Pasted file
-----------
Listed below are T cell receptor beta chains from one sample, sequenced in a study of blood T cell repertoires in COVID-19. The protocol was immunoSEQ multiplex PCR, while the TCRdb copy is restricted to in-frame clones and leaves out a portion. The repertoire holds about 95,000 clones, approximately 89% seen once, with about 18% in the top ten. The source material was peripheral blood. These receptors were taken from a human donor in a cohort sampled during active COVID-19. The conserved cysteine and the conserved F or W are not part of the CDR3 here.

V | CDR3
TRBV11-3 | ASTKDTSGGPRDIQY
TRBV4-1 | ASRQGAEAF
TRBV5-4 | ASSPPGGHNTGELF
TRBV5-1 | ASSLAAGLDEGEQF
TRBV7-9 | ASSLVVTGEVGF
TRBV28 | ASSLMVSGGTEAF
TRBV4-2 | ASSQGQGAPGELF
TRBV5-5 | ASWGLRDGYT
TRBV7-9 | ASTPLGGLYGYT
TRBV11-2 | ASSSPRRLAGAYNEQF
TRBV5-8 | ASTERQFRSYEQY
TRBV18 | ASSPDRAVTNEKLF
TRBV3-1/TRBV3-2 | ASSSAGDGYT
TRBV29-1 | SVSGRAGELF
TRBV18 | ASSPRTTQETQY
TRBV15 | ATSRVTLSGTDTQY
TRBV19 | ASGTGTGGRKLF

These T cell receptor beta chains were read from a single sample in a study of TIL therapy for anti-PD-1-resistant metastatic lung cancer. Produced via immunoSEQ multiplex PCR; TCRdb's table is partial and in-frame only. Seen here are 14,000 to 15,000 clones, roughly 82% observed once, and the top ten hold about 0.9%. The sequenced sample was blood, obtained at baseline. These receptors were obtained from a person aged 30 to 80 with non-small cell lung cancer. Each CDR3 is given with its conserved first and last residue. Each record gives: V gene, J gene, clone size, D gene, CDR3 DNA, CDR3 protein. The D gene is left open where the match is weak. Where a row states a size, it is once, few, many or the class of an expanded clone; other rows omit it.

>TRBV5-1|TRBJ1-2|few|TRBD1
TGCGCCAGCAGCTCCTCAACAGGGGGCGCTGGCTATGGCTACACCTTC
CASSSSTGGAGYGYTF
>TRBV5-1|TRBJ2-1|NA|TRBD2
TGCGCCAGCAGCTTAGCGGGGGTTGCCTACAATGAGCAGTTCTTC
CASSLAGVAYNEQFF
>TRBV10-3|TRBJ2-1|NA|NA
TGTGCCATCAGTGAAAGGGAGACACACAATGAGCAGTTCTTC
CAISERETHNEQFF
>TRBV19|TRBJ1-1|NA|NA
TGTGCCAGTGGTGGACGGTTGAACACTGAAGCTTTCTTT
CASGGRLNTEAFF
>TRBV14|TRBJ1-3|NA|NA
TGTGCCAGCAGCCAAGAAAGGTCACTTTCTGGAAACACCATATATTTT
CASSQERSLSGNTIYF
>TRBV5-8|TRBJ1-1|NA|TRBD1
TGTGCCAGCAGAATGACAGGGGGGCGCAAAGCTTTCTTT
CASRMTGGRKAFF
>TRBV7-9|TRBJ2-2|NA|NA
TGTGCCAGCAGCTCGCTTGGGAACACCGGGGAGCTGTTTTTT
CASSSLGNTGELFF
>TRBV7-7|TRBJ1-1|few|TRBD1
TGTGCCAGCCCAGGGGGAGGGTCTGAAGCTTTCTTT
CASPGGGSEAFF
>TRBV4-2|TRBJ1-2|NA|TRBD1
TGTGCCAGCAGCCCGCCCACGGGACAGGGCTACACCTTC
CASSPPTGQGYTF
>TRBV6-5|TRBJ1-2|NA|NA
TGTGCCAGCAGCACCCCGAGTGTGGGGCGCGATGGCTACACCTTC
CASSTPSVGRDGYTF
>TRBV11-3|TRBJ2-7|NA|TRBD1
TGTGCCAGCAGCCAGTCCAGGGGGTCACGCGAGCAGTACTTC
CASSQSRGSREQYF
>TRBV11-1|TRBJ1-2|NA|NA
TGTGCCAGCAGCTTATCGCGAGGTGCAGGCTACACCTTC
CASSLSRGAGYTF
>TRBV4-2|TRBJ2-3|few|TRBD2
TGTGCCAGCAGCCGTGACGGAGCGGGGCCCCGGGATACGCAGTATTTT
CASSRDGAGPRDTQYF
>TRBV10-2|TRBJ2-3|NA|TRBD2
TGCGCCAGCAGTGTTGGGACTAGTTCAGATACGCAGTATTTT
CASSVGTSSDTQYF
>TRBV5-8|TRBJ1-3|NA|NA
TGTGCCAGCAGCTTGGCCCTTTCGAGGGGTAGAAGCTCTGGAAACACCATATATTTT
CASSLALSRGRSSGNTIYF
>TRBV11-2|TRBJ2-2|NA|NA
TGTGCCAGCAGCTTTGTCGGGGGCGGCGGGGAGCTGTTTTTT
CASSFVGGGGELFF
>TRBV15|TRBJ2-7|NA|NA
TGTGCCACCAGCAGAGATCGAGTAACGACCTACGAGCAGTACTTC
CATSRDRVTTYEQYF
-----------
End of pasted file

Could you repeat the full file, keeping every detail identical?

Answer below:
Listed below are T cell receptor beta chains from one sample, sequenced in a study of blood T cell repertoires in COVID-19. The protocol was immunoSEQ multiplex PCR, while the TCRdb copy is restricted to in-frame clones and leaves out a portion. The repertoire holds about 95,000 clones, approximately 89% seen once, with about 18% in the top ten. The source material was peripheral blood. These receptors were taken from a human donor in a cohort sampled during active COVID-19. The conserved cysteine and the conserved F or W are not part of the CDR3 here.

V | CDR3
TRBV11-3 | ASTKDTSGGPRDIQY
TRBV4-1 | ASRQGAEAF
TRBV5-4 | ASSPPGGHNTGELF
TRBV5-1 | ASSLAAGLDEGEQF
TRBV7-9 | ASSLVVTGEVGF
TRBV28 | ASSLMVSGGTEAF
TRBV4-2 | ASSQGQGAPGELF
TRBV5-5 | ASWGLRDGYT
TRBV7-9 | ASTPLGGLYGYT
TRBV11-2 | ASSSPRRLAGAYNEQF
TRBV5-8 | ASTERQFRSYEQY
TRBV18 | ASSPDRAVTNEKLF
TRBV3-1/TRBV3-2 | ASSSAGDGYT
TRBV29-1 | SVSGRAGELF
TRBV18 | ASSPRTTQETQY
TRBV15 | ATSRVTLSGTDTQY
TRBV19 | ASGTGTGGRKLF

These T cell receptor beta chains were read from a single sample in a study of TIL therapy for anti-PD-1-resistant metastatic lung cancer. Produced via immunoSEQ multiplex PCR; TCRdb's table is partial and in-frame only. Seen here are 14,000 to 15,000 clones, roughly 82% observed once, and the top ten hold about 0.9%. The sequenced sample was blood, obtained at baseline. These receptors were obtained from a person aged 30 to 80 with non-small cell lung cancer. Each CDR3 is given with its conserved first and last residue. Each record gives: V gene, J gene, clone size, D gene, CDR3 DNA, CDR3 protein. The D gene is left open where the match is weak. Where a row states a size, it is once, few, many or the class of an expanded clone; other rows omit it.

>TRBV5-1|TRBJ1-2|few|TRBD1
TGCGCCAGCAGCTCCTCAACAGGGGGCGCTGGCTATGGCTACACCTTC
CASSSSTGGAGYGYTF
>TRBV5-1|TRBJ2-1|NA|TRBD2
TGCGCCAGCAGCTTAGCGGGGGTTGCCTACAATGAGCAGTTCTTC
CASSLAGVAYNEQFF
>TRBV10-3|TRBJ2-1|NA|NA
TGTGCCATCAGTGAAAGGGAGACACACAATGAGCAGTTCTTC
CAISERETHNEQFF
>TRBV19|TRBJ1-1|NA|NA
TGTGCCAGTGGTGGACGGTTGAACACTGAAGCTTTCTTT
CASGGRLNTEAFF
>TRBV14|TRBJ1-3|NA|NA
TGTGCCAGCAGCCAAGAAAGGTCACTTTCTGGAAACACCATATATTTT
CASSQERSLSGNTIYF
>TRBV5-8|TRBJ1-1|NA|TRBD1
TGTGCCAGCAGAATGACAGGGGGGCGCAAAGCTTTCTTT
CASRMTGGRKAFF
>TRBV7-9|TRBJ2-2|NA|NA
TGTGCCAGCAGCTCGCTTGGGAACACCGGGGAGCTGTTTTTT
CASSSLGNTGELFF
>TRBV7-7|TRBJ1-1|few|TRBD1
TGTGCCAGCCCAGGGGGAGGGTCTGAAGCTTTCTTT
CASPGGGSEAFF
>TRBV4-2|TRBJ1-2|NA|TRBD1
TGTGCCAGCAGCCCGCCCACGGGACAGGGCTACACCTTC
CASSPPTGQGYTF
>TRBV6-5|TRBJ1-2|NA|NA
TGTGCCAGCAGCACCCCGAGTGTGGGGCGCGATGGCTACACCTTC
CASSTPSVGRDGYTF
>TRBV11-3|TRBJ2-7|NA|TRBD1
TGTGCCAGCAGCCAGTCCAGGGGGTCACGCGAGCAGTACTTC
CASSQSRGSREQYF
>TRBV11-1|TRBJ1-2|NA|NA
TGTGCCAGCAGCTTATCGCGAGGTGCAGGCTACACCTTC
CASSLSRGAGYTF
>TRBV4-2|TRBJ2-3|few|TRBD2
TGTGCCAGCAGCCGTGACGGAGCGGGGCCCCGGGATACGCAGTATTTT
CASSRDGAGPRDTQYF
>TRBV10-2|TRBJ2-3|NA|TRBD2
TGCGCCAGCAGTGTTGGGACTAGTTCAGATACGCAGTATTTT
CASSVGTSSDTQYF
>TRBV5-8|TRBJ1-3|NA|NA
TGTGCCAGCAGCTTGGCCCTTTCGAGGGGTAGAAGCTCTGGAAACACCATATATTTT
CASSLALSRGRSSGNTIYF
>TRBV11-2|TRBJ2-2|NA|NA
TGTGCCAGCAGCTTTGTCGGGGGCGGCGGGGAGCTGTTTTTT
CASSFVGGGGELFF
>TRBV15|TRBJ2-7|NA|NA
TGTGCCACCAGCAGAGATCGAGTAACGACCTACGAGCAGTACTTC
CATSRDRVTTYEQYF